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c.1600, from Malay gong, probably imitative of its sound when struck. As a verb from 1903.
[second sense fr television Gong Show, where performers were dismissed by the sound of a gong]
[both senses probably fr gong, ''saucer-shaped metal bell,'' of Malayan origin; the sense ''opium pipe'' may be related to the general association of gongs with Chinese matters, and the military sense to the notion that a decoration is something like the ceremonial sounding of a gong]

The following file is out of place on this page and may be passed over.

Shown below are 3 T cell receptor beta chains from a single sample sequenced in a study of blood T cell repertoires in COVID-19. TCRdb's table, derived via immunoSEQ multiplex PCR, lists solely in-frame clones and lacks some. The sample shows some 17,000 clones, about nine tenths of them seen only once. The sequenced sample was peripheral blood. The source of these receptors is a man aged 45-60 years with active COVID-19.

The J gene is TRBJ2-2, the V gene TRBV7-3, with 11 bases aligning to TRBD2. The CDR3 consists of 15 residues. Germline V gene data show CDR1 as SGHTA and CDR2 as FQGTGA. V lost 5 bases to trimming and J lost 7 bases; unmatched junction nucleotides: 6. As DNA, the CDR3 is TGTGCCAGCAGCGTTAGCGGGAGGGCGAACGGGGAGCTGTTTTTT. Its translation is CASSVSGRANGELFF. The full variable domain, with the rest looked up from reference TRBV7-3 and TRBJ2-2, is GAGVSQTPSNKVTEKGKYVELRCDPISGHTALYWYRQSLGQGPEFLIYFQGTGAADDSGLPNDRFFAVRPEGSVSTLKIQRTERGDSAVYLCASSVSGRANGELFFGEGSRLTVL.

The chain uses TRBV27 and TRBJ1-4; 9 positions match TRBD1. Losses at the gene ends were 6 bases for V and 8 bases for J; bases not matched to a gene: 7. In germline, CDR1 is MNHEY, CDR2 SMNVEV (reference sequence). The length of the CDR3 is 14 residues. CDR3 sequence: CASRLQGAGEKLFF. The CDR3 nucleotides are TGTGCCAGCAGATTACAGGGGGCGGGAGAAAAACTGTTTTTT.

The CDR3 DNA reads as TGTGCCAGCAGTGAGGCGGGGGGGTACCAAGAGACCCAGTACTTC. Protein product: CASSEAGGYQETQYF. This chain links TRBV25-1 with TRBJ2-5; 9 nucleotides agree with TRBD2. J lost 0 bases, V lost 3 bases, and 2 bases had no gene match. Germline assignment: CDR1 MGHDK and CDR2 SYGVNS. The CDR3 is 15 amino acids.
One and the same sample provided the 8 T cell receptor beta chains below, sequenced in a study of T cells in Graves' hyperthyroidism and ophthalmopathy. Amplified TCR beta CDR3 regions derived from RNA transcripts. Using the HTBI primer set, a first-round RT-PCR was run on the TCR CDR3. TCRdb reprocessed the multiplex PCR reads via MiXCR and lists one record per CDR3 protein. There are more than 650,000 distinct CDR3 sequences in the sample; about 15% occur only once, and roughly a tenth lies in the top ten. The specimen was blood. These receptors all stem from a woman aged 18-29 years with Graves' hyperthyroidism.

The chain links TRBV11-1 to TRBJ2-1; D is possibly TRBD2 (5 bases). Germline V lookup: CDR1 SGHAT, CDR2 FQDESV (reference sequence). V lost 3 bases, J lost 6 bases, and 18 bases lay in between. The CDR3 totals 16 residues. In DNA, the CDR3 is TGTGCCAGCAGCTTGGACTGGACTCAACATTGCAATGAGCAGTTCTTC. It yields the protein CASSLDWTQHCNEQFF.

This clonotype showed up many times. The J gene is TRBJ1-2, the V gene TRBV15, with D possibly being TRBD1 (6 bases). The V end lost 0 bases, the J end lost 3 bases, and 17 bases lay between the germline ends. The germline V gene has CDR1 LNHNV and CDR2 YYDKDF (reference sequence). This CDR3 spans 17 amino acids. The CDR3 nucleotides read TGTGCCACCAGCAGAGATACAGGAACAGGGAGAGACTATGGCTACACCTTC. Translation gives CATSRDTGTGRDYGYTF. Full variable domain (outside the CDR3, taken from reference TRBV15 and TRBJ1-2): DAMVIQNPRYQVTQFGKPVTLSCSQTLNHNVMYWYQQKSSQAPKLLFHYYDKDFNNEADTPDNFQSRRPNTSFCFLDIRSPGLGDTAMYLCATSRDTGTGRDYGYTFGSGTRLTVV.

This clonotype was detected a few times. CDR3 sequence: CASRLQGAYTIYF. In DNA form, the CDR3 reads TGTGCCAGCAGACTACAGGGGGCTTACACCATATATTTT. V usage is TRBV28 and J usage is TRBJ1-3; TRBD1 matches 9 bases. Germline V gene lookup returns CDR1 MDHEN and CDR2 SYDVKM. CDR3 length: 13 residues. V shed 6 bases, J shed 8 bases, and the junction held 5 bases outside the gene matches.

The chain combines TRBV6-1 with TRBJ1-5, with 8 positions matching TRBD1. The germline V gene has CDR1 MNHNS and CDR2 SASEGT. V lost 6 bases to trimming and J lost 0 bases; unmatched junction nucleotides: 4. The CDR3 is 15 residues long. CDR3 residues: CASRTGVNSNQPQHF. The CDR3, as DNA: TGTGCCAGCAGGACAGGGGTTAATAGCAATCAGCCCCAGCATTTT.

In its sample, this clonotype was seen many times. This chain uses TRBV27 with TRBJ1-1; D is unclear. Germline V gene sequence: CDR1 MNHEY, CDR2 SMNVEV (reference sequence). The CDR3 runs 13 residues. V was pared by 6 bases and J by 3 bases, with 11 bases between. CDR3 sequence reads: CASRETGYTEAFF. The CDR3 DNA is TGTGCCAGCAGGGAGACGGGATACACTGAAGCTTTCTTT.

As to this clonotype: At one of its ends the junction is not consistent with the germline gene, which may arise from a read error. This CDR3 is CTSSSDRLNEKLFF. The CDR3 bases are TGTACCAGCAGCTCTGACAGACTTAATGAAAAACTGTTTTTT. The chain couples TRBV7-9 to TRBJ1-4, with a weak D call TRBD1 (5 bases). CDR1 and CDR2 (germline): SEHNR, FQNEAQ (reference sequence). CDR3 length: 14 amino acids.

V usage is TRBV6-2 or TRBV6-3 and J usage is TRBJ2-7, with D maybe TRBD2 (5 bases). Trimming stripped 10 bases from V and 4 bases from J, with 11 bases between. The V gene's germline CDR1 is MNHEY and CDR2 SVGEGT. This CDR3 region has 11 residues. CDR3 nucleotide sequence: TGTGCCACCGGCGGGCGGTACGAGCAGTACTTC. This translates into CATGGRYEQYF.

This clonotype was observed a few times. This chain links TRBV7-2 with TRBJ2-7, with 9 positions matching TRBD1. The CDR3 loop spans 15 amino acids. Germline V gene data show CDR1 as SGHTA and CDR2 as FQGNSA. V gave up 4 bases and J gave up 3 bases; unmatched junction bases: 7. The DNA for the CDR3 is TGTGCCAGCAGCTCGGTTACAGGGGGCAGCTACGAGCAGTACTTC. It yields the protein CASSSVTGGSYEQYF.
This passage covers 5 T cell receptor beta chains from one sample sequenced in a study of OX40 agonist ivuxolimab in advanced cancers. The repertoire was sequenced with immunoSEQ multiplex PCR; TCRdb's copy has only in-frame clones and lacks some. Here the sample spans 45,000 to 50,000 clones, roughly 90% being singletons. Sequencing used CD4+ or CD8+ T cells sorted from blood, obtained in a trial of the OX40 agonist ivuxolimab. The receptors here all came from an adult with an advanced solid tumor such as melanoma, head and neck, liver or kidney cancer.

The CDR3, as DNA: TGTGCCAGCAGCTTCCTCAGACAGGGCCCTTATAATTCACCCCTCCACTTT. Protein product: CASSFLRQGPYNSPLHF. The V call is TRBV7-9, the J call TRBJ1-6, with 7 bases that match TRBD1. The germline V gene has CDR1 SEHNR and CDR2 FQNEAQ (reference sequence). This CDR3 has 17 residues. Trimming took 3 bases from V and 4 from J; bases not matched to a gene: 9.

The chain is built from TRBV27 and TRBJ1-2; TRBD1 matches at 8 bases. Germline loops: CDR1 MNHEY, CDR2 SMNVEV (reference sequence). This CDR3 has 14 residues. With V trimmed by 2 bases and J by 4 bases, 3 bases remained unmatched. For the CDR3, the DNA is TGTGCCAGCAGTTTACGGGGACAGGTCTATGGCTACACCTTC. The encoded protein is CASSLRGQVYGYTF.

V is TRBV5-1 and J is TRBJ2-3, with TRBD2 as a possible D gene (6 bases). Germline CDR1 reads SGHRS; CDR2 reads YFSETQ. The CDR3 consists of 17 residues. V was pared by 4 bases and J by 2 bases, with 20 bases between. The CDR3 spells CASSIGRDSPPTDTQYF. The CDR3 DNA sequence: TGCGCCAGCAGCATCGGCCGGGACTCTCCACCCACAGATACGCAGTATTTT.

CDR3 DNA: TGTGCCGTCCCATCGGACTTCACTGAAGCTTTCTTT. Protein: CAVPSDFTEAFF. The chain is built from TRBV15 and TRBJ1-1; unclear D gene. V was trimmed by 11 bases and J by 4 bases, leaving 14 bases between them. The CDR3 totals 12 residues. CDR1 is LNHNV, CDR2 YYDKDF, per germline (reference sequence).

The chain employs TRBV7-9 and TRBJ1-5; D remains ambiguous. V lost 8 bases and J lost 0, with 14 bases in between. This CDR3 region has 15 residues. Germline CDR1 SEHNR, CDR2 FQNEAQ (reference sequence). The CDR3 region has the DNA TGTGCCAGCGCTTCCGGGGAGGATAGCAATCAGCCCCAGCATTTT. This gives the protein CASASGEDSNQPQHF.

a circular metal plate-like percussion instrument, usually having a turned-down rim. In most forms it is struck in the centre with a felt- or leather-covered beater, producing a sound of either definite or indefinite pitch. Its vibrations issue from the centre, in contrast to bells, which vibrate principally at the rim. Gongs may have shallow or deep rims (kettle gongs) and may be bossed (knobbed in the centre) or unbossed. Rimless gongs occur occasionally.